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What Are the Most Common STDs?

STDs or STIs (two acronyms that mean the same thing) can be transmitted via oral, anal, and vaginal sex. Some of the most common STDs include:

  • Chlamydia: This is one of the most common STIs with 1.7 million new cases reported per year in the US. Chlamydia is also one of the most curable STDs that will infect the penis, vagina, cervix, urethra, anus, eye, and throat. Common symptoms associated with it include pain during sex and discharge. If untreated it can cause significant damage, such as pelvic inflammatory disease and chronic pelvic pain. It can be prevented through the use of latex condoms.
  • Gonorrhea: The CDC reports an average of over 800,000 new cases per year of Gonorrhea in the US. This STD affects the cervix, urethra, throat, and rectum and can lead to burning during urination and discharge in men. Some people with gonorrhea have no symptoms, so it is vital to be regularly checked if at risk of exposure.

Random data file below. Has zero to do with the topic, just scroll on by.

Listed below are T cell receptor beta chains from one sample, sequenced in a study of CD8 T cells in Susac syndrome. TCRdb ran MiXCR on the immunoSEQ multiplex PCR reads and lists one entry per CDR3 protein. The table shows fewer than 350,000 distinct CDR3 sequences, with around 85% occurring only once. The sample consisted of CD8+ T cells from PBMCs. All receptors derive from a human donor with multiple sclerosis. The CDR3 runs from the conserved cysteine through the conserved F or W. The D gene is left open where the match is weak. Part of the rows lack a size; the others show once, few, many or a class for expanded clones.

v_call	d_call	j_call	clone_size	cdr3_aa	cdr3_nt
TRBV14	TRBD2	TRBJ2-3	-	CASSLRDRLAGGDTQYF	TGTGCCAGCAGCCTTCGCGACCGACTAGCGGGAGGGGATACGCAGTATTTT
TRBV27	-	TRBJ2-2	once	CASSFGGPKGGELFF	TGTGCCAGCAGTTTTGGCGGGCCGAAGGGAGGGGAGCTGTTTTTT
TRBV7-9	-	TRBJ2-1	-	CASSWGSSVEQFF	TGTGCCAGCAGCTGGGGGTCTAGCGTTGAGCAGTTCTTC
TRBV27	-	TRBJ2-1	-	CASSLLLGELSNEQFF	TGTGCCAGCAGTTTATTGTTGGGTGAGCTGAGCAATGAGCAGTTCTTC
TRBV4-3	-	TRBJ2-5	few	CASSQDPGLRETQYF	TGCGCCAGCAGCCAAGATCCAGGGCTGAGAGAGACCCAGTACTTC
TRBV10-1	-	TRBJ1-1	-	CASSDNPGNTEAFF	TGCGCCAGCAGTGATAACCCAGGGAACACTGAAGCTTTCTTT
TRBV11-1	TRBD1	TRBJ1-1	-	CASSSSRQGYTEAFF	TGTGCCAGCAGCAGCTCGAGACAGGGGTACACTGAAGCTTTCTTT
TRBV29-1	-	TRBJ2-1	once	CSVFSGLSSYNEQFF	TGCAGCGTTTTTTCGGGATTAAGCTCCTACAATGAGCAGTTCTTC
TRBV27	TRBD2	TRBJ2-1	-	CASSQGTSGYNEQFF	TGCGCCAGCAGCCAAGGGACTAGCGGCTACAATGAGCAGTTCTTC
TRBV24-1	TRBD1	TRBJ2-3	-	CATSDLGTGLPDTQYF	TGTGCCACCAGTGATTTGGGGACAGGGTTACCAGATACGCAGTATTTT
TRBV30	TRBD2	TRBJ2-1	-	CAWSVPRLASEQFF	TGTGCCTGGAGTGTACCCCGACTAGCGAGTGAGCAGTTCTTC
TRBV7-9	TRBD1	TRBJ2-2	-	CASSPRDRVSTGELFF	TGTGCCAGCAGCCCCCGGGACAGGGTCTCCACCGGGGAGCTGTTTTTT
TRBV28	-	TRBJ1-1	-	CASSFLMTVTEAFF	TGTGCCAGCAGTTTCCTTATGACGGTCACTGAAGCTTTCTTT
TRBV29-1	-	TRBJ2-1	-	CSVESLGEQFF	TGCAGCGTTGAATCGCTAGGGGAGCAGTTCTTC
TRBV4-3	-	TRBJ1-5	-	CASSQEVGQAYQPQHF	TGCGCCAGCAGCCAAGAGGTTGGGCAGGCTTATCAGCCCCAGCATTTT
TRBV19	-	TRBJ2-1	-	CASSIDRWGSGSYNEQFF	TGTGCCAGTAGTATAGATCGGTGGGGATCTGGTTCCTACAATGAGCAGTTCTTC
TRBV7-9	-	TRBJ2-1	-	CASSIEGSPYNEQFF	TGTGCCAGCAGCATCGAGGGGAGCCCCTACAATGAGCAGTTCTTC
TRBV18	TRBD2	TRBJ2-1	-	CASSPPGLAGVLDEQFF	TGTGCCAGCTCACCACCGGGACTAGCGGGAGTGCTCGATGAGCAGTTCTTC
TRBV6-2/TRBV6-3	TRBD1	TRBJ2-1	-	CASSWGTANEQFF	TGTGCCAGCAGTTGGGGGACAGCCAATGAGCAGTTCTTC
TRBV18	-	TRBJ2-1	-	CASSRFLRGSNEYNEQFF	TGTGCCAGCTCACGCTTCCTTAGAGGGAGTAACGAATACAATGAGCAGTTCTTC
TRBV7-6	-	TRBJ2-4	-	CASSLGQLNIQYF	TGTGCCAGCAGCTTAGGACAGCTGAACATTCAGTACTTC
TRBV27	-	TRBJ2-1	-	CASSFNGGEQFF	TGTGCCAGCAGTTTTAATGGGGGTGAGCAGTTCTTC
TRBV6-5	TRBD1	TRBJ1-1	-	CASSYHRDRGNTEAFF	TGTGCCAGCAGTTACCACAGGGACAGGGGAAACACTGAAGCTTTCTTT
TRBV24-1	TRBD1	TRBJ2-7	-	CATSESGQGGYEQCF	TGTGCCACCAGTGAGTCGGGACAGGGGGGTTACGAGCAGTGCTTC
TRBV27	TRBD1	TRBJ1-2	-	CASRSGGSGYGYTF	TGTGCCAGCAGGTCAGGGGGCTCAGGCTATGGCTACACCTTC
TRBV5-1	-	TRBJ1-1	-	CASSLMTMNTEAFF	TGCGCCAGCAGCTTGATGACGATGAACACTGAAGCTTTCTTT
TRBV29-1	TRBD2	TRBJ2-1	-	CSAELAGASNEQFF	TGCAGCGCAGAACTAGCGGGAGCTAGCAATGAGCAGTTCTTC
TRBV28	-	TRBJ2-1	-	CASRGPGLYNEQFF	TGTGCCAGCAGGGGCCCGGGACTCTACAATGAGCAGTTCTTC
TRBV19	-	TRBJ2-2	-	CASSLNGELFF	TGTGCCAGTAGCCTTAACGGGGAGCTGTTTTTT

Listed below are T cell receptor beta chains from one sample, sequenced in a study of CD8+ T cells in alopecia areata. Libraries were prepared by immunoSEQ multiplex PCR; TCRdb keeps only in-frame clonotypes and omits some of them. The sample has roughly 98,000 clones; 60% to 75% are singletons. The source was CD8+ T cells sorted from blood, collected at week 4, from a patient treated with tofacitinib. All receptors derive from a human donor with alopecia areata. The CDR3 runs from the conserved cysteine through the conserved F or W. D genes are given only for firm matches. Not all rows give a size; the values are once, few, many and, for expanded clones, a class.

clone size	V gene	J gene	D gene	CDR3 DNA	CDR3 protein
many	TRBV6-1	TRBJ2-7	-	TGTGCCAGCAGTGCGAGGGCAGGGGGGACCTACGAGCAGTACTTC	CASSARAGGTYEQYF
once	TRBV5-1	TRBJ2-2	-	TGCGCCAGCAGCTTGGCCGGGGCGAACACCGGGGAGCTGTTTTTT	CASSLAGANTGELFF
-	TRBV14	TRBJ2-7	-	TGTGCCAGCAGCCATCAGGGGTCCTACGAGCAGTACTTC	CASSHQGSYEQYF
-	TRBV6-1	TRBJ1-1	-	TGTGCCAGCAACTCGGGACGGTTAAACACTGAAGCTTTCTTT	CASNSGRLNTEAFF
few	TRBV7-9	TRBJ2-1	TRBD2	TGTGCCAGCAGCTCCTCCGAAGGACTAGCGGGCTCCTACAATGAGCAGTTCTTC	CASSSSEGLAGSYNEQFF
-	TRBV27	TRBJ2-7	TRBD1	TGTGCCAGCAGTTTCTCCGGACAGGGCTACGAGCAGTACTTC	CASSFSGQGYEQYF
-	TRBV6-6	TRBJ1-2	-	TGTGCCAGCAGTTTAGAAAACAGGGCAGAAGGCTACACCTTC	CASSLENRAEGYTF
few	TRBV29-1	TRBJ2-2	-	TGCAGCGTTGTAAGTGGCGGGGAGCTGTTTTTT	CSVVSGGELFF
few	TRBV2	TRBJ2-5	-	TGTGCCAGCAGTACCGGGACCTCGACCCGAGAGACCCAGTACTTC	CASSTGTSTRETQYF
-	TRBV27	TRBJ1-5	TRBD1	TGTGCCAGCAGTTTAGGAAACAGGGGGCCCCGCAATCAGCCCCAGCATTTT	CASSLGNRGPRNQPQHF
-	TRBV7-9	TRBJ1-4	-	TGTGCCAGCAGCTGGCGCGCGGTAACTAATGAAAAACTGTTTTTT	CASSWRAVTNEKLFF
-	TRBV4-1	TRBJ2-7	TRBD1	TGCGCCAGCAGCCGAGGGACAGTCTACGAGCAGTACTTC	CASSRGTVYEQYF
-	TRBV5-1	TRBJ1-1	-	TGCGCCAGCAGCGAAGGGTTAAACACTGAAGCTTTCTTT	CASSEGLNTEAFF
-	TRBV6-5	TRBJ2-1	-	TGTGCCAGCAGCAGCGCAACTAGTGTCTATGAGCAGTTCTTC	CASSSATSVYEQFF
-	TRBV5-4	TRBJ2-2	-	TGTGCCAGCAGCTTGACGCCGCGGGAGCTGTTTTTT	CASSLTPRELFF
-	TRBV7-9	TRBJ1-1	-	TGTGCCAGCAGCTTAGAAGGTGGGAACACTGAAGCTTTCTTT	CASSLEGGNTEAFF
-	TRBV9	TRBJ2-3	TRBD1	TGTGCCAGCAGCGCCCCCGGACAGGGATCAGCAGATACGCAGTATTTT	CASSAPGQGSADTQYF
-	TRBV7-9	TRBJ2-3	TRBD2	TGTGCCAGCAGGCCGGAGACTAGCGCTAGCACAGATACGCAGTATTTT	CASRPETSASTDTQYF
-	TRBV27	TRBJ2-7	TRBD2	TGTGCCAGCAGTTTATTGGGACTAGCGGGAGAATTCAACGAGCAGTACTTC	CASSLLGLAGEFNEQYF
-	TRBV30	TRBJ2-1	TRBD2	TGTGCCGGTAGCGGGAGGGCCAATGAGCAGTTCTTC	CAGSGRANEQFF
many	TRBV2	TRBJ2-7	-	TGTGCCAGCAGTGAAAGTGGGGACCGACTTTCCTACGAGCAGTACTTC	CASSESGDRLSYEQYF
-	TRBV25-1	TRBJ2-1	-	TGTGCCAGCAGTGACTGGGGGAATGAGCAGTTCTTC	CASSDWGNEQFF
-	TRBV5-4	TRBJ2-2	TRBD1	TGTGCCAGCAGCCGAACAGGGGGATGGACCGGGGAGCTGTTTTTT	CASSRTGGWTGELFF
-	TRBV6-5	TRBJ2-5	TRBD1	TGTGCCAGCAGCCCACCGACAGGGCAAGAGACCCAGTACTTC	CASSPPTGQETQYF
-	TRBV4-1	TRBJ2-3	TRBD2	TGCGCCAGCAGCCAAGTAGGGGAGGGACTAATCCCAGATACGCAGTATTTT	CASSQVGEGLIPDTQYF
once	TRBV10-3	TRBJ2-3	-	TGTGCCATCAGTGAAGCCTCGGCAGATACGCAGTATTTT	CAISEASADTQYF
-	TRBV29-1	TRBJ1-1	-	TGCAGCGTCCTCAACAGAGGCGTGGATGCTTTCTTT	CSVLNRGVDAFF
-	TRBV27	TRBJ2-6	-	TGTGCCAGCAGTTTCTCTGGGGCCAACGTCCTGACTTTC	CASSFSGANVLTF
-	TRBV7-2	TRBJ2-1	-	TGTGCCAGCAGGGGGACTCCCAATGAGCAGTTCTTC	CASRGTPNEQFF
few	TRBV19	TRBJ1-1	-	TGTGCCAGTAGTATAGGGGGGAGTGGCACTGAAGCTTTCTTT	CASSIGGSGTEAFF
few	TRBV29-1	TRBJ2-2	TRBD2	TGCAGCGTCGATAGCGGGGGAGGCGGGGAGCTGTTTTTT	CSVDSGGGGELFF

• Syphilis: On average there are over 100,000 cases of syphilis reported each year in the US. Syphilis is a bacterial infection that can lead to serious problems with the nervous system, heart, and other organs if left untreated. You can contract it through vaginal, anal, and oral sex.
  • Trichomoniasis: This is an easily curable STD and tends to affect women more than men. It is commonly mistaken for a yeast infection because of similar symptoms such as strong vaginal odor, pain during intercourse, itching, and irritation. Even though an average of 3.7 million people in the US have trichomoniasis, only around 30% report symptoms.
  • Human Papillomavirus: Also known as HPV, this STD affects a large part of the population at some point in their lives, with over 79 million already infected in the US. It is a virus that spreads through oral, anal, or vaginal sex and often produces few to no symptoms. Some strains can lead to cervical cancer as well as genital warts. Vaccines are now available for the prevention of HPV.

The best prevention against STDs is safer sex practices and routine screening.

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